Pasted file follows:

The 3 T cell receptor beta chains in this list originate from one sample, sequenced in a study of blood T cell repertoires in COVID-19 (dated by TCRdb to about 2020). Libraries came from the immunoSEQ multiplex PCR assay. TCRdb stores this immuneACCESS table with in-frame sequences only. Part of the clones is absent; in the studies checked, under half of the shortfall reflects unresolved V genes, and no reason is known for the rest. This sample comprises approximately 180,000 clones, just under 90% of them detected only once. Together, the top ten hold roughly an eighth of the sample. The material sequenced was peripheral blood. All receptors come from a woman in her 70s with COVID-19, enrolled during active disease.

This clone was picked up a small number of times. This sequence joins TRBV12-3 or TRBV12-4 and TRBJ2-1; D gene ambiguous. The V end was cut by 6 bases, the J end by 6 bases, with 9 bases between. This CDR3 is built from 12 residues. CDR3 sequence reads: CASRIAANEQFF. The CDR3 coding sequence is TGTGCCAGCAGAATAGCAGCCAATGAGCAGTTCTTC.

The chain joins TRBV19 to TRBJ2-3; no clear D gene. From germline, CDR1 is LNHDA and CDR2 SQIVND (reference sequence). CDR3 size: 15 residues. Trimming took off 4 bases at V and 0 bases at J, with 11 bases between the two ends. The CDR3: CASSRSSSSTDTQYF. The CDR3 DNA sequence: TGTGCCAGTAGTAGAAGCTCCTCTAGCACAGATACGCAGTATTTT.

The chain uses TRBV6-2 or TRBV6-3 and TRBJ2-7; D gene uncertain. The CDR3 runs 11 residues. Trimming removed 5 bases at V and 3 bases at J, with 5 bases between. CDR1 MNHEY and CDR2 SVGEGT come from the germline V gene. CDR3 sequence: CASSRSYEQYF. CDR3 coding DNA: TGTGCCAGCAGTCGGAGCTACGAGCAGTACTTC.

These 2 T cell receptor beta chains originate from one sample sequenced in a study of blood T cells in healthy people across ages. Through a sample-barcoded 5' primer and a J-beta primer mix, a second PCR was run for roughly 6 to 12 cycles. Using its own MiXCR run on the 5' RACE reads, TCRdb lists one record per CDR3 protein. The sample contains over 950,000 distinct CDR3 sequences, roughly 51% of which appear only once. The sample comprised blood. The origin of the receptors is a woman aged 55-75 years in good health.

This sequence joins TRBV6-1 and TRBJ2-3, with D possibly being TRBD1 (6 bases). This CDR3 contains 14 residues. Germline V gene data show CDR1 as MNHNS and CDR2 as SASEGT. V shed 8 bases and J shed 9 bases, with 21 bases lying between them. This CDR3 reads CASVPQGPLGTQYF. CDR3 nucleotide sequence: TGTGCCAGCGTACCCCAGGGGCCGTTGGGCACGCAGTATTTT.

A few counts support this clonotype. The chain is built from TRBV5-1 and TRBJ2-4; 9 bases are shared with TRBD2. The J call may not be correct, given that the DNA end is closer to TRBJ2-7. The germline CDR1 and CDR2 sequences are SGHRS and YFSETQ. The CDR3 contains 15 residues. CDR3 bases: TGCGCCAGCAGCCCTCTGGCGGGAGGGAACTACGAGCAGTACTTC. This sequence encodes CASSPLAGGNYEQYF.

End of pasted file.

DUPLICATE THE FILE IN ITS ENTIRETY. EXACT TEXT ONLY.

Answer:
The 3 T cell receptor beta chains in this list originate from one sample, sequenced in a study of blood T cell repertoires in COVID-19 (dated by TCRdb to about 2020). Libraries came from the immunoSEQ multiplex PCR assay. TCRdb stores this immuneACCESS table with in-frame sequences only. Part of the clones is absent; in the studies checked, under half of the shortfall reflects unresolved V genes, and no reason is known for the rest. This sample comprises approximately 180,000 clones, just under 90% of them detected only once. Together, the top ten hold roughly an eighth of the sample. The material sequenced was peripheral blood. All receptors come from a woman in her 70s with COVID-19, enrolled during active disease.

This clone was picked up a small number of times. This sequence joins TRBV12-3 or TRBV12-4 and TRBJ2-1; D gene ambiguous. The V end was cut by 6 bases, the J end by 6 bases, with 9 bases between. This CDR3 is built from 12 residues. CDR3 sequence reads: CASRIAANEQFF. The CDR3 coding sequence is TGTGCCAGCAGAATAGCAGCCAATGAGCAGTTCTTC.

The chain joins TRBV19 to TRBJ2-3; no clear D gene. From germline, CDR1 is LNHDA and CDR2 SQIVND (reference sequence). CDR3 size: 15 residues. Trimming took off 4 bases at V and 0 bases at J, with 11 bases between the two ends. The CDR3: CASSRSSSSTDTQYF. The CDR3 DNA sequence: TGTGCCAGTAGTAGAAGCTCCTCTAGCACAGATACGCAGTATTTT.

The chain uses TRBV6-2 or TRBV6-3 and TRBJ2-7; D gene uncertain. The CDR3 runs 11 residues. Trimming removed 5 bases at V and 3 bases at J, with 5 bases between. CDR1 MNHEY and CDR2 SVGEGT come from the germline V gene. CDR3 sequence: CASSRSYEQYF. CDR3 coding DNA: TGTGCCAGCAGTCGGAGCTACGAGCAGTACTTC.

These 2 T cell receptor beta chains originate from one sample sequenced in a study of blood T cells in healthy people across ages. Through a sample-barcoded 5' primer and a J-beta primer mix, a second PCR was run for roughly 6 to 12 cycles. Using its own MiXCR run on the 5' RACE reads, TCRdb lists one record per CDR3 protein. The sample contains over 950,000 distinct CDR3 sequences, roughly 51% of which appear only once. The sample comprised blood. The origin of the receptors is a woman aged 55-75 years in good health.

This sequence joins TRBV6-1 and TRBJ2-3, with D possibly being TRBD1 (6 bases). This CDR3 contains 14 residues. Germline V gene data show CDR1 as MNHNS and CDR2 as SASEGT. V shed 8 bases and J shed 9 bases, with 21 bases lying between them. This CDR3 reads CASVPQGPLGTQYF. CDR3 nucleotide sequence: TGTGCCAGCGTACCCCAGGGGCCGTTGGGCACGCAGTATTTT.

A few counts support this clonotype. The chain is built from TRBV5-1 and TRBJ2-4; 9 bases are shared with TRBD2. The J call may not be correct, given that the DNA end is closer to TRBJ2-7. The germline CDR1 and CDR2 sequences are SGHRS and YFSETQ. The CDR3 contains 15 residues. CDR3 bases: TGCGCCAGCAGCCCTCTGGCGGGAGGGAACTACGAGCAGTACTTC. This sequence encodes CASSPLAGGNYEQYF.